Then after all the presentations (which took two and a half hours — I think there were around 20 projects to present), the judges deliberated for another half hour. Ardell actually left because she had to go play in a hockey game! After what felt like a while (we were all getting pretty tired by this point), the judges came out of the little room they were in and announced the two prize winners. First, they gave out the $1500 prize from Protocase, for the Coolest App, and it was Andrew Barrett who won, with his app for counting bottles that you recycle!
Then they got ready to announce the grand prize. I felt sure that another app, something more complex, or a grander idea than ours, would win, so I listened politely as Mike Targett talked about how they reached their decision, how they had picked the project which solved a real problem, that was the most complete, that was done within the scope of the two days of the competition. He turned the giant cheque around and said… “Team LOL Cats!”
Nicole and I both said fairly loud: “What?!?” And then we looked at each other, and then we lost our minds a little. The judges motioned for us to go up and get the cheque, and we did, but if the pictures taken of us up there look like we’re laughing hysterically, it’s because we were, and saying over and over, “Holy shit!!”
The next hour passed in a bit of a blur, in a bunch of conversations as everyone packed up and made their way out of the offices, congratulations and celebrations. We texted Ardell who was about to go out on the ice, to tell her, and she didn’t fully believe us.
This morning we gathered again, at 7 am, to go be on the CBC with Andrew Barrett and the event organizers. You can hear that piece here if you like.
So now that it’s all over and the dust has settled a little, I just wanted to share the five things I learned from doing the Hackathon, although five seems like a super small number… I’m sure there is a lot more that I learned!!
1. A really great team kicks butt. The three of us had skills in the three different areas that we needed to build a solid app, and that gave us confidence and made the job fun.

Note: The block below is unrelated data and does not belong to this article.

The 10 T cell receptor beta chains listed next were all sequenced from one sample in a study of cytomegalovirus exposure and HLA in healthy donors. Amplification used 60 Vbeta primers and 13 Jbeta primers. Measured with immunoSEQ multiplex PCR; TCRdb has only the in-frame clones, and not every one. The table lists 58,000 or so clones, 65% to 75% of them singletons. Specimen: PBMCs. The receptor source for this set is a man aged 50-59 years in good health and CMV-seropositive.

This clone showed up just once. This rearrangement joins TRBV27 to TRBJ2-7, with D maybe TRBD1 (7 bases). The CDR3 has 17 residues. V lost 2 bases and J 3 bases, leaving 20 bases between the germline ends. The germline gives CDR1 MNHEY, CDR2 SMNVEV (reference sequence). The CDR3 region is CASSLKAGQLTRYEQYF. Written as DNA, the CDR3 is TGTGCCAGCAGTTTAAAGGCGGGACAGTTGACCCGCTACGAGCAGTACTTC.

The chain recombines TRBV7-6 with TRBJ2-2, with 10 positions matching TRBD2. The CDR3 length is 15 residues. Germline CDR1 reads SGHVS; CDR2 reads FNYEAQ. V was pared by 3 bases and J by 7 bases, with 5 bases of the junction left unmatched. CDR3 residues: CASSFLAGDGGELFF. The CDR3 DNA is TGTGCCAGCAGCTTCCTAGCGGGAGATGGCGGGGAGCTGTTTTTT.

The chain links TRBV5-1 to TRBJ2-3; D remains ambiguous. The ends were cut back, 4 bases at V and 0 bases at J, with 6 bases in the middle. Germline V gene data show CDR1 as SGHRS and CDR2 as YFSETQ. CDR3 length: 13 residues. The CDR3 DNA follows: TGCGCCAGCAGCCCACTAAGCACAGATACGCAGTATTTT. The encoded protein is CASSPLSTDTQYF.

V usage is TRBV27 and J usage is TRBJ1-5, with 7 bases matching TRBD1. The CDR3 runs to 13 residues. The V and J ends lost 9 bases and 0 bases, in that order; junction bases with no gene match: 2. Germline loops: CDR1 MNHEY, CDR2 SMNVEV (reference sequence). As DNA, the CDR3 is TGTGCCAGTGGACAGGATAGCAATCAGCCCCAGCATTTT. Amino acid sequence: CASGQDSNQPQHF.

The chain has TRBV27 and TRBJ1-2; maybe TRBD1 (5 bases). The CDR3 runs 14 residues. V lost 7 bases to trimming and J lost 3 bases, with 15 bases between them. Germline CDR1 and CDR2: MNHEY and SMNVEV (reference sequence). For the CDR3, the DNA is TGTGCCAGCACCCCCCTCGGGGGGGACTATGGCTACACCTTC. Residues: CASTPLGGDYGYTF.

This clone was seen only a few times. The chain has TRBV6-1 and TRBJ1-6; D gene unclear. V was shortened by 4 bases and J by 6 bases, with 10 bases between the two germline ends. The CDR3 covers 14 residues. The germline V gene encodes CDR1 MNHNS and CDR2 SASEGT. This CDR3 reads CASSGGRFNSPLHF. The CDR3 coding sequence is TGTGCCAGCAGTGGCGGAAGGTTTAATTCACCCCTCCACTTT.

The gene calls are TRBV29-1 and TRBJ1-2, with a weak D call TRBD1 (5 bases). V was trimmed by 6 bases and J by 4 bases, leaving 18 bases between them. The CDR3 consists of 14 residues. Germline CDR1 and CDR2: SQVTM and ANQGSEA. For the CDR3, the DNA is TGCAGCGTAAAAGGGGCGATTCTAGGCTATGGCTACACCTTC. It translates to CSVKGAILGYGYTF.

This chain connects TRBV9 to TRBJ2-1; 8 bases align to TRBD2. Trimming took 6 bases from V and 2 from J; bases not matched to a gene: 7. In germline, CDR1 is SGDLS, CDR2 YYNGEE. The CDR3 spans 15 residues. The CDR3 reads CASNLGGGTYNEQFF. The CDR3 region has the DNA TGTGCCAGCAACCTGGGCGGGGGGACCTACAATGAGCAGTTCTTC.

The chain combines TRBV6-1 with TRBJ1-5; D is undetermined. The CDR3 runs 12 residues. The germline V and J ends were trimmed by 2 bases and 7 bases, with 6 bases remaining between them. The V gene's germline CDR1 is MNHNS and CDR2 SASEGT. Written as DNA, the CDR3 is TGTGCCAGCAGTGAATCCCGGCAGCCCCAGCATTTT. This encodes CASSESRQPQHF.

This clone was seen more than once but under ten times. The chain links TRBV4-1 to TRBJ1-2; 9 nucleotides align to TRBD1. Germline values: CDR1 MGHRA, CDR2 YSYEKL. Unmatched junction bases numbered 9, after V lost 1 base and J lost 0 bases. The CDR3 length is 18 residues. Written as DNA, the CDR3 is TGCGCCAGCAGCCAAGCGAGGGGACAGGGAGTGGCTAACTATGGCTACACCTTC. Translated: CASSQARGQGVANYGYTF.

2. You never know how you’ll do if you don’t give something a shot. I know that’s super cliche, but it’s true! When I first heard about the Hackathon, I didn’t think I’d be able to be a part of it, since I’m a designer and not a developer. But I asked anyway, and it turned out I had something to contribute, for sure! And then our team went on to win the grand prize, which wouldn’t have been possible if we hadn’t given it a try.
3. Sharing helps: My friend and former classmate Jacquie Blanchard was on another team, but we visited each other’s offices frequently and showed each other what we were building. That helped us learn stuff that we wouldn’t have learned if we’d just stuck to our own rooms.
4. There are a lot of really rad people working in tech in Cape Breton right now. And this even brought us all together in one space, instead of being in our own offices and classrooms scattered around the area. I learned more about local companies like Heimdall Networks, and the new UIT program happening in Sydney.
5. Tech work is really about giving it a try. No-one knows everything. We all knew a bit about one area or one aspect of tech, but there are a lot of areas and aspects! And, every single person is tech is constantly learning new stuff. Don’t know how to do something? Google it, try it out, or ask someone! Tech work really is trial and error, over and over again. Spending this two-day stint solidly doing tech work is going to make me so much more confident in my day job, I know. So what if I don’t know yet how to make databases: I can learn it.
Anyway! Thanks for reading, as always! And if you have stuff to add to the conversation, be sure to leave a comment below… I love to read them.